Dan Drezner’s Top Ten Books of International Economic History:

Dan Drezner, at his blog at the Foreign Policy blog site, lists his selections for the top ten books of international economic history. Let me raid his list plus commentary:

1. Gregory Clark, A Farewell to Alms: A Brief Economic History of the World (2007). I’ve already tagged this book as an interesting read. If nothing else, the first chapter of this book – “The Sixteen-Page Economic History of the World” – actually matches the audacity of the title. As I said, I don’t completely buy Clark’s explanation of Malthus + genetics = Industrial Revolution in Great Britain. His attempt to explain away the irrelevance of institutions doesn’t hold up to scrutiny. Still, I will say I better appreciated the heyday of mercantilism after reading Clark. (KA: I agree with the criticism, but think the book is better than the critique suggests. I think Dan thinks so too, but doesn’t want to get into any extended arguments.)

2. Nathan Rosenberg and L.E. Birdzell, Jr., How the West Grew Rich (1986). Perfect when paired with Clark, because Rosenberg and Birdzell present the classical argument for why Western Europe was the birthplace of the Industrial Revolution. (KA: read this first.)

3. Jared Diamond, Guns, Germs, and Steel (1997). The third leg in the triad of “why did Europe dominate the globe?” explanations. If Clark focuses on genetics/culture, and Rosenberg and Birdzell focus on institutions, Diamond proffers a geographical determinism. Simply put, he thinks the temperate climate of Eurasia was bound to produce the most sophisticated societies with the most advanced animals, germs, and technologies. Diamond’s argument compliments rather substitutes for the institutions and culture arguments. If nothing else, it is impossible to read this book and ever buy the ending to War of the Worlds. (KA: you already know everything about this book.)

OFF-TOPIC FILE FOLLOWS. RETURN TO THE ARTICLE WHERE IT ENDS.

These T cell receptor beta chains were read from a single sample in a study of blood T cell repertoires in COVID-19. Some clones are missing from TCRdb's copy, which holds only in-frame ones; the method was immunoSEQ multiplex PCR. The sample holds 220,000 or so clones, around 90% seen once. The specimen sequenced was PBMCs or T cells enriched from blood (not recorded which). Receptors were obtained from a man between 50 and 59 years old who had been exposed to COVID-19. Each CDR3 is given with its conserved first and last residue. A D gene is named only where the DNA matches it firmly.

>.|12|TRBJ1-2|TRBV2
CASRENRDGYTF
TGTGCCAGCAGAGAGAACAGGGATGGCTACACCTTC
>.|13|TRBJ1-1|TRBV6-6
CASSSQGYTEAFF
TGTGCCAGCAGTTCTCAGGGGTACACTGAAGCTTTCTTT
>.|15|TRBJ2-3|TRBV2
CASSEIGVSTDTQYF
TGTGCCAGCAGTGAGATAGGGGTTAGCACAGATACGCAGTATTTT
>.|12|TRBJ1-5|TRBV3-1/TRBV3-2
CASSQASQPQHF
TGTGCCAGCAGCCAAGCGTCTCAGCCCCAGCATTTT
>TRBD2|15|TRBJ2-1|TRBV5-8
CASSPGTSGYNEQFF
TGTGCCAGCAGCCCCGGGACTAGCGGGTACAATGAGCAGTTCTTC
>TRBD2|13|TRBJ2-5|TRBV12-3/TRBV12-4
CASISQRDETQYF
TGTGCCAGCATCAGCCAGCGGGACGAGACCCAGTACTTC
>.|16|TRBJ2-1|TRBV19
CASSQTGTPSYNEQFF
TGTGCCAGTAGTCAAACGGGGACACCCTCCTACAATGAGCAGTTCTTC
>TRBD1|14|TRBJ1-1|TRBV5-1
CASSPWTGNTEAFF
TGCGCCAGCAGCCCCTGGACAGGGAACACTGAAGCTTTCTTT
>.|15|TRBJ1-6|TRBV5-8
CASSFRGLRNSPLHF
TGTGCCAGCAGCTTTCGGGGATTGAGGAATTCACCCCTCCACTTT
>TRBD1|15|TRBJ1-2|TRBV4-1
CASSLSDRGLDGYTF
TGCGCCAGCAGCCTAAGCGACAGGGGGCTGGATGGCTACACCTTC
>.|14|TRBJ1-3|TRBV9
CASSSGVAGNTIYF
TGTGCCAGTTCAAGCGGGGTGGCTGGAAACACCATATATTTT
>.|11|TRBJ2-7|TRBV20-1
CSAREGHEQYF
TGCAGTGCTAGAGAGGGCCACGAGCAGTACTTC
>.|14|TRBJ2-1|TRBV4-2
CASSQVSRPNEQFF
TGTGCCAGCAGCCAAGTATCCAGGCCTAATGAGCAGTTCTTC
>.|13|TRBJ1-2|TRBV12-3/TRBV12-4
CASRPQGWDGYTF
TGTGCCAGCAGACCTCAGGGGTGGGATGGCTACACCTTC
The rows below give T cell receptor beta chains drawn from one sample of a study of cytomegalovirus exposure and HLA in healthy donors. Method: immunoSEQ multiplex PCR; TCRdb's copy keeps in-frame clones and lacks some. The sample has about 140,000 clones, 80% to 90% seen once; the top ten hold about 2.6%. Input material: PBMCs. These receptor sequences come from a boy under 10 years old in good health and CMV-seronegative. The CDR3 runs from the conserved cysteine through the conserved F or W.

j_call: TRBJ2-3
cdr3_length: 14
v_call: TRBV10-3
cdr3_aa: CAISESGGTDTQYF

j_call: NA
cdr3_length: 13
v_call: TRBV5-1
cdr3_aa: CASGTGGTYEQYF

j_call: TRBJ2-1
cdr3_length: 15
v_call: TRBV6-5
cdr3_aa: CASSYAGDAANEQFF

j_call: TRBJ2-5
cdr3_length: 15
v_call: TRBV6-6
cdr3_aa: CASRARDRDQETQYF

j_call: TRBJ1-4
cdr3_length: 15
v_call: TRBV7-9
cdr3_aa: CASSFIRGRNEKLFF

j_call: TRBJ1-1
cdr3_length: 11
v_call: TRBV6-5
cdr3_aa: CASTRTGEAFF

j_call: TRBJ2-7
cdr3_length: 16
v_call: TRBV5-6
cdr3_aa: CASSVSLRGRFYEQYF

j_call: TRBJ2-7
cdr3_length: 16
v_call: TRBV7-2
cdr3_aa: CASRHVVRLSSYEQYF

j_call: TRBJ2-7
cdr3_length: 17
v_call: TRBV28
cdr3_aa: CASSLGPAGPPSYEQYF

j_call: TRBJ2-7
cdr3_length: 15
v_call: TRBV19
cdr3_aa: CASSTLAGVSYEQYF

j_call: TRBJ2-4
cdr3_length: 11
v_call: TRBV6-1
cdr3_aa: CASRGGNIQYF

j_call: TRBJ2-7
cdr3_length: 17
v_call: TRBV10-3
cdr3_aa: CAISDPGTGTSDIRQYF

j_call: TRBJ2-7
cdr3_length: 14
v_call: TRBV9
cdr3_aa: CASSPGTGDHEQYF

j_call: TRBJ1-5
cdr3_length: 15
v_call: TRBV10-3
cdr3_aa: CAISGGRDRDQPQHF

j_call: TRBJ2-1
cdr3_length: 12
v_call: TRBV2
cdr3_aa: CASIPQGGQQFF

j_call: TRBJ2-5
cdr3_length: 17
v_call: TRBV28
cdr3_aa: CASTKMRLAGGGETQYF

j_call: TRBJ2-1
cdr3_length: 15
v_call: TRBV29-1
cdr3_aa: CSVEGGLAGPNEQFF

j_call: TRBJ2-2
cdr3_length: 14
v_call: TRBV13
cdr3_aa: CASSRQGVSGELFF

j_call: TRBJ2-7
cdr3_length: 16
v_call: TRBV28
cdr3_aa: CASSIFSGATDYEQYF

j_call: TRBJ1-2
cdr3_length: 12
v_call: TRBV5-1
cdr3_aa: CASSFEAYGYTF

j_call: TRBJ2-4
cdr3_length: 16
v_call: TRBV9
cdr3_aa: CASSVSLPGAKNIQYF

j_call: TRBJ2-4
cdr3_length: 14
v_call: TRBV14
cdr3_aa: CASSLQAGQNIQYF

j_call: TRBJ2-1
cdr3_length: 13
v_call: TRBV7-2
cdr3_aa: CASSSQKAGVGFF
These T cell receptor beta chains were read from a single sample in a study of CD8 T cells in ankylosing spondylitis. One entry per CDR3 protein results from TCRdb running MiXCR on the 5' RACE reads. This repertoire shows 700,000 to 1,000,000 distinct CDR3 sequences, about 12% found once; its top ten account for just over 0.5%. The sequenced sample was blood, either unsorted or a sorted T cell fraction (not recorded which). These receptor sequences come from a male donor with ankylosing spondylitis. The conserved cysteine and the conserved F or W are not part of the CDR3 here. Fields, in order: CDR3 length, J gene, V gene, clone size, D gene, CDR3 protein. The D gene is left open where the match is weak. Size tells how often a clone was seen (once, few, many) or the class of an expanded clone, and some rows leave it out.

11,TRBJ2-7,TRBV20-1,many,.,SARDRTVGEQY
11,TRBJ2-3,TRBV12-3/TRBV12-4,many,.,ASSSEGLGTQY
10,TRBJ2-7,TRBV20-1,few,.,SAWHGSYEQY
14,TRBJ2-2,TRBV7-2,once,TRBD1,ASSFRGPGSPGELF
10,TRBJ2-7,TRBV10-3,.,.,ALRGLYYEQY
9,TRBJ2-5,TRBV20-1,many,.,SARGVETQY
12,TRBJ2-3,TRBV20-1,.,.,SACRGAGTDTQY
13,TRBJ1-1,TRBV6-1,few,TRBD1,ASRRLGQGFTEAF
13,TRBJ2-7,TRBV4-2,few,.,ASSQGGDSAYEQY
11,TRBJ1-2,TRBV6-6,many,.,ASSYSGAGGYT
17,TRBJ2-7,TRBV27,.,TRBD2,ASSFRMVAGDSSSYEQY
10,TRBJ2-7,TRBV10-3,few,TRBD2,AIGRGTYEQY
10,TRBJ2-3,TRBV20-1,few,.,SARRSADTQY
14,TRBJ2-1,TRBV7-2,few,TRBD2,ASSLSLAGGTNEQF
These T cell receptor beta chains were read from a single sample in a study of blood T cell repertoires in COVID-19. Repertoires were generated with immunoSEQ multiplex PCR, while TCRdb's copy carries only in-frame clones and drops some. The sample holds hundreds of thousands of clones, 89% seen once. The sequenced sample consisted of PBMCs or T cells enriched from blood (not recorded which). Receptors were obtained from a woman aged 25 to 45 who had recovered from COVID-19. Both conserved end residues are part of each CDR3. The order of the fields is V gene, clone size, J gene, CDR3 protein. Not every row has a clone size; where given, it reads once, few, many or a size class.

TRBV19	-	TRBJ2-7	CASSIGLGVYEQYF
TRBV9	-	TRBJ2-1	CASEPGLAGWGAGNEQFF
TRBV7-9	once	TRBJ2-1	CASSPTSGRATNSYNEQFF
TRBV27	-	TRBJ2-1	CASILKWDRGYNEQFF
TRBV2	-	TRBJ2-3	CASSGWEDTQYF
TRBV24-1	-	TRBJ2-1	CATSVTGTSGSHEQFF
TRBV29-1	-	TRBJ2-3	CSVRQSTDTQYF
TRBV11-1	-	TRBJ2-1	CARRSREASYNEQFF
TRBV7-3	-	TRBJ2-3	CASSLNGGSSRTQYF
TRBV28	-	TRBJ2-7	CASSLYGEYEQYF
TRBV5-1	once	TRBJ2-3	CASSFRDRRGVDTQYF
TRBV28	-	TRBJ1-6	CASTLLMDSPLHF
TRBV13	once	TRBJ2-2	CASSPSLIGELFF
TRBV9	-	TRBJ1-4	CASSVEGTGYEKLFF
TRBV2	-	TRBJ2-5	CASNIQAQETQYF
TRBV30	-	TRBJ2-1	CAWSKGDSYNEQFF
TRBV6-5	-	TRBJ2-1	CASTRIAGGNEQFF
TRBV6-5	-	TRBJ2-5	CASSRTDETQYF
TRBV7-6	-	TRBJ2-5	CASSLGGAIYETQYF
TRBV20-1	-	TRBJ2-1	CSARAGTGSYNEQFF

4. John Nye, War, Wine and Taxes (2007). David Ricardo’s classic example of comparative advantage was English wool for Portuguese wine. Nye explodes the “natural” aspect of this trade, demonstrating how high tariffs against French wine proved a boon to both the Portuguese and English beer distillers. Nye stretches his argument too far at times, but the interrelationship between war, protectionism, and statebuilding is pretty damn fascinating. (KA: this one I have not read.)

5. Douglas Irwin, Against the Tide: An Intellectual History of Free Trade (1996). Irwin’s book is more a history of economic thought than economic history, but nevertheless tells a remarkable story: how did the idea of free trade knock off mercantilism, protectionism, strategic trade theory, and other doctrines? (KA: since I think one of the big problems with current economics teaching is its deliberately obscuring ahistoricism, I always appreciated this book.)

6. Kevin O’Rourke and Jeffrey Williamson, Globalization and History (1999). A lucid, detailed and fascinating study of how the nineteenth century of globalization went down. When anyone argues that the current (fast fading?) era of globalization is historically unique, take the hardcover version of this book and whack them on the head with it. (KA: I have not read this.)